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“Rush” to Judgment?

Rush. Canada’s beloved power trio. The standard bearer of Prog Rock. Staples of terrestrial classic rock radio stations for decades. Geddy Lee, Neal Peart, and the blonde guy on guitar (Alex Lifeson).


You all know Rush. You always have. Question is…what did you think of Rush? Be honest. When you were a high school kid, didn’t you think of Rush as the band the “weird kids” listened to? The outcasts. The kids who didn’t fit in with the popular and wanna-be popular kids.

In the high school halls
In the shopping malls
Conform or be cast out
In the basement bars
In the backs of cars
Be cool or be cast out”   -“Subdivisions”, from the album Signals, 1982

I definitely wasn’t the coolest or most popular kid in high school. In retrospect I  painfully admit I was a wanna-be cool or popular kid. Wanna-be cool enough kid not to associate with the music of Rush or the kids who did.

By my college years I didn’t care about trying to be cool anymore, but I still wasn’t bending an ear in Rush’s direction. The early to mid ’90s was a fertile time in the new rock landscape. Many of us were consumed by new music coming out of Seattle and other corners of the country. I wasn’t interested in taking a serious listen to a 20-year-old band I’d avoided all my life to that point.

Fast forward the better part of 20 years and not a lot changed. I mean, I always liked the tune Tom Sawyer. That was the one Rush song most all non-Rush listeners would agree was a good track. Other than that, I just never thought about them. Of course you’d hear them on classic rock stations. But like most of the songs played on classic rock stations, they just sort of play, but you’re not really listening. I mean, it’s the same songs we’ve been hearing for the past 40 years. Sometimes that stuff functions more as white noise than anything else.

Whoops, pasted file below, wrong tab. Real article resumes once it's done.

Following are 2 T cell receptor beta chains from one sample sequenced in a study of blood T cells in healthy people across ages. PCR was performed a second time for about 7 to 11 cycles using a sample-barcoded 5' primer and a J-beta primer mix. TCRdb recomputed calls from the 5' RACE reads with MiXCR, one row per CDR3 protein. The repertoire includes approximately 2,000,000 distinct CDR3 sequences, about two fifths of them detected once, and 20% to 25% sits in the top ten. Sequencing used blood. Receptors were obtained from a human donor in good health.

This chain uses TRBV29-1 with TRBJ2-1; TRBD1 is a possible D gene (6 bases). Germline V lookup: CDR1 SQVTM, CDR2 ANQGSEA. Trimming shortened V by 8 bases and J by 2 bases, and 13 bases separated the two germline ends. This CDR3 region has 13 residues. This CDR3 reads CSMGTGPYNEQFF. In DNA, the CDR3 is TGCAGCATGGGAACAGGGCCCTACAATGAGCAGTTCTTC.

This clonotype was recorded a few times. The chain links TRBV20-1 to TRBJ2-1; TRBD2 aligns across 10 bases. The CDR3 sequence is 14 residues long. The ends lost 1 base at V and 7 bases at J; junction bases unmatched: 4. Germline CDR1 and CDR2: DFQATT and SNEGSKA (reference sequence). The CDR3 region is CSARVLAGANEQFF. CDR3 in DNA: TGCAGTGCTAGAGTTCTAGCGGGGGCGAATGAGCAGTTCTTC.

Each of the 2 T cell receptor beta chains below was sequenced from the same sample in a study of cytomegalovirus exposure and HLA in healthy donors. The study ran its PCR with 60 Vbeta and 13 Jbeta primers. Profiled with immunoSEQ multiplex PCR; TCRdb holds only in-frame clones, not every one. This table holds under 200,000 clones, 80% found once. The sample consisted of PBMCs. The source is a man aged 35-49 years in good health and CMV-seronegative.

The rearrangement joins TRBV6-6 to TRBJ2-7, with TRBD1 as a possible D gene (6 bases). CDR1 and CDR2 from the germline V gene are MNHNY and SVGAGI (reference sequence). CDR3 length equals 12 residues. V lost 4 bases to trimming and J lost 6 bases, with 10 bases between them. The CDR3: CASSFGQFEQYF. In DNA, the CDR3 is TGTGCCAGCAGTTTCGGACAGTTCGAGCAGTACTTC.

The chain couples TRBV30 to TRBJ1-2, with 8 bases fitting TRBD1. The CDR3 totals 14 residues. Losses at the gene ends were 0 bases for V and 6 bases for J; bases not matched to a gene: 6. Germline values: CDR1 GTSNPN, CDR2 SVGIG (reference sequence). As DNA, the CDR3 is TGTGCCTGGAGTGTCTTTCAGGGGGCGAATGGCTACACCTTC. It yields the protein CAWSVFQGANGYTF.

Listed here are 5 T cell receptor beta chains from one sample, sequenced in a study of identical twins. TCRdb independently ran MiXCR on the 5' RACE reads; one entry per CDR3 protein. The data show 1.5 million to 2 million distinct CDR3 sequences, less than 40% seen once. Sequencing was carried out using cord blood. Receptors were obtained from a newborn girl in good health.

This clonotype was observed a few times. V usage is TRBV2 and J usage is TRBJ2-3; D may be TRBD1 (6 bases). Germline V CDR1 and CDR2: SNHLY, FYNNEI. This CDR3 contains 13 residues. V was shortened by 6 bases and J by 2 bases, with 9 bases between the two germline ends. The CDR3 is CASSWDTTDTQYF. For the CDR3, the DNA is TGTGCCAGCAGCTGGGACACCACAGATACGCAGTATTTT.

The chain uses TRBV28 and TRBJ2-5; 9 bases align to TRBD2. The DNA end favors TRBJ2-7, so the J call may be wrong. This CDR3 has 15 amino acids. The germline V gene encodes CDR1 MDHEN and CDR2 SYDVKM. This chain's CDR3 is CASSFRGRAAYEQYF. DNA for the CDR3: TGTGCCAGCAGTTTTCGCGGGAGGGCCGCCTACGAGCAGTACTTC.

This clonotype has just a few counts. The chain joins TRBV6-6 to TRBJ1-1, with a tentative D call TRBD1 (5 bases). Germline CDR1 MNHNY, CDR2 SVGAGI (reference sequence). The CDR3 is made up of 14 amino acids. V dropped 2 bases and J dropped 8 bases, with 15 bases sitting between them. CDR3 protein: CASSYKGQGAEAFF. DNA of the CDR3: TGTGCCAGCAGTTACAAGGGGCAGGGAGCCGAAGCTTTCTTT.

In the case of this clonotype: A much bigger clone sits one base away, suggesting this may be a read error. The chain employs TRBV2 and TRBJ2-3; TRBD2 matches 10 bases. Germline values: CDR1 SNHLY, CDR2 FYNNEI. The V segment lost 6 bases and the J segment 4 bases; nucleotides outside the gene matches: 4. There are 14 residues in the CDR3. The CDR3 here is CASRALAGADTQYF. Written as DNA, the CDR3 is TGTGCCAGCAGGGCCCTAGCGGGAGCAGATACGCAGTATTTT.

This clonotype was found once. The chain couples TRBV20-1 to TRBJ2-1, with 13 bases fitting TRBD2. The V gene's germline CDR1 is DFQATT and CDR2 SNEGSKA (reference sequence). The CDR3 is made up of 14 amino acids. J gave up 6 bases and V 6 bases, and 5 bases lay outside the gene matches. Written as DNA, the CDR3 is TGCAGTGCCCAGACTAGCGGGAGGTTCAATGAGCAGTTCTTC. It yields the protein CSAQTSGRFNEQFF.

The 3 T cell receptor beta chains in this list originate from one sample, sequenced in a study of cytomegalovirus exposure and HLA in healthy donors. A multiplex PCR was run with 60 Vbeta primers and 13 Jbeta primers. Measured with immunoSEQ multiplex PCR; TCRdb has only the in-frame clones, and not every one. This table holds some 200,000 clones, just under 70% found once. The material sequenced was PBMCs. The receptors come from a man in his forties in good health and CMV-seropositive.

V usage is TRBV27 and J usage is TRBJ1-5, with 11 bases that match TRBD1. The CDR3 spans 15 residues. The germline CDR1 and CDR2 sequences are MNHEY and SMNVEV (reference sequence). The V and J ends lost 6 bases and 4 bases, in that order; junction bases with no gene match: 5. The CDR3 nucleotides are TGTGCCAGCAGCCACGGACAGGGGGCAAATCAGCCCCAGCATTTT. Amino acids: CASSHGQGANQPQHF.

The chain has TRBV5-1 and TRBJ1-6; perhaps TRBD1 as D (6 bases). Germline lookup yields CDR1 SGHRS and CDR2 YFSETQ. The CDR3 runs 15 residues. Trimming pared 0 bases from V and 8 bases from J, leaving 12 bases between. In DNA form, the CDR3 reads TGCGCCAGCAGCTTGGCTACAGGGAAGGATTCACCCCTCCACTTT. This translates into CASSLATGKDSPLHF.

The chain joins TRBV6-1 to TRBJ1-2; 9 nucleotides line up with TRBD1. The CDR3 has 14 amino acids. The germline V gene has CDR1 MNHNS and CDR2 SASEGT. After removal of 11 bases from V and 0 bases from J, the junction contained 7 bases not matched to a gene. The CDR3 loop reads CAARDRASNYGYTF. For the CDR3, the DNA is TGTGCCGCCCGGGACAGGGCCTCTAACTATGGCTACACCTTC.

Some time last summer I was perusing Netflix for something to watch. I was in the mood for a music doc, but couldn’t find anything that really interested me. Then I stopped on “Rush: Beyond the Lighted Stage.” I’d passed over that selection two dozen times the previous few months. I guess I just figured I’m not into their music so why bother? On this particular night I decided to give it a watch. A funny thing happened. Putting the music aside for a moment, I came away having a new-found respect and quite frankly, a strong sense of liking for these three guys. There are a lot of assholes in rock ‘n roll. The guys in Rush came across as really good, genuine people. Three guys who worked their tails off, built their band from the grassroots, paid their dues (big time) on the road, built a loyal following, wrote what they wanted to write, played what they wanted to play, and didn’t ask for permission or beg for forgiveness. In a nutshell, they did it the right way. No compromises. I respect the hell out of that.

As far as the music, I was finally ready to start (ever so slightly at first) to bend that ear their direction. I found their very early sound, though raw, somewhat satisfying to my Led Zeppelin sensibilities. What came next was and is of no interest to me. They spent the lion’s share of the ’70’s making those concept, prog-rock, four 25 minute long songs on an album things. No judgment. Just not my bag.


As I’m sure any rock ‘n roll music fan knows, earlier this month Rush’s longtime drummer, Neal Peart, passed away from brain cancer at age 67. The tributes on social media and the coverage on internet news websites were impressive. Peart was respected by a great many as being one of the best drummers of all time. I read the other day on that streaming sales of Rush’s music jumped 776% following Peart’s passing. No, that’s not a typo. Consider me a statistic. Last weekend I purchased their greatest hits album, The Spirit of Radio. The album mainly highlights their early ’80’s period. The sweet spot of their commercial success. AKA, the stuff you’ve been hearing on classic rock stations the past 40 years.

Here I find myself listening for what seems like the first time to songs I’ve heard countless times all my life. Heard yes. But never really listened to. Turns out I do like more than just Tom Sawyer. 

There’s a quote from South Park creator Matt Stone in the aforementioned Rush documentary that perfectly sums it all up…..

Now we’re all so old that even if you hated Rush in the ’70s and ’80s, now you’ve gotta give it up to them. You just gotta. Or else you’re just being an old dickhead.”

Or perhaps more eloquently stated by Smashing Pumpkins’ front man Billy Corgan:

You can get into all the sociological and cultural reasons why a band like Rush was publicly marginalized and you can say, ‘What was it? Were they too weird? Was it Geddy’s voice?’ I like to think that at the end of the day people will step back and all those labels will fall away because the body of work is significant.” 

Billy, I agree.

Thanks for reading,







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